At least three people were killed on Wednesday after violent winds and torrential rains swept across eastern India a week after a cyclone hit the coast, forcing the authorities, which are making strenuous efforts to combat the Covid epidemic, to evacuate more than 1.2 million people.
Many experts say that the frequency and intensity of storms in the waters in the northern Indian Ocean is increasing under the influence of global warming and water temperature.
Last week, Typhoon Taoktay, the first major tropical storm to hit India this season, killed at least 155 people. And the latest storm, dubbed Cyclone Yas, forced the authorities to evacuate more than 1.2 million people in the eastern states of West Bengal and Adwisha.
The Indian Meteorological Department said that Cyclone Yas made landfall at around 9:00 (0330 GMT), and warned that waves would exceed the roofs of houses in some areas.
Some coastal areas witnessed winds of up to 155 km per hour and heavy rains.
“We have been witnessing heavy rain and strong winds since last night,” said a resident of the Balasur area located in the path of the typhoon. “Many trees were uprooted. The cyclone caused electrical cables to disconnect,” he added.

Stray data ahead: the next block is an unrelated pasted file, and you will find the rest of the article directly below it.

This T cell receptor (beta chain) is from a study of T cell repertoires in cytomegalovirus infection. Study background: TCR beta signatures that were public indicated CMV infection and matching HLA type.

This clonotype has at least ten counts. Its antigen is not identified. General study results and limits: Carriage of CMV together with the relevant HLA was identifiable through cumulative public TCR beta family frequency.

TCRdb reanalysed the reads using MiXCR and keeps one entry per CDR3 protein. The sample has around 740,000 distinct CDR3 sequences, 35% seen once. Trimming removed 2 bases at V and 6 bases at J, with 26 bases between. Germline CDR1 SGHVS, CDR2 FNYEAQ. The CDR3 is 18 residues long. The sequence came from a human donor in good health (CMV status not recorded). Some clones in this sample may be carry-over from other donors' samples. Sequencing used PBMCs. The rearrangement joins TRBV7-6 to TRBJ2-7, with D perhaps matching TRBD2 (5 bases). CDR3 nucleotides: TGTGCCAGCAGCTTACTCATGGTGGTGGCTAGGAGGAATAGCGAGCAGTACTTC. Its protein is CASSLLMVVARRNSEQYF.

The cyclone preceded the storm killed two people, electrocuted in a district of West Bengal, according to the authorities.
Authorities in Calcutta, the largest city in West Bengal state, ordered the international airport to suspend most flights on Wednesday. Bhubaneswar airport, the capital of Odisha, followed suit.
“Every life matters,” said Odisha’s chief minister, Navin Patnaik, appealing to people not to “panic” and stay away from the coast.
4,800 rescue workers have been deployed in the two states equipped with logging machines and wires, emergency communications equipment, inflatable boats and medical aids, as confirmed by the National Emergency Response Force.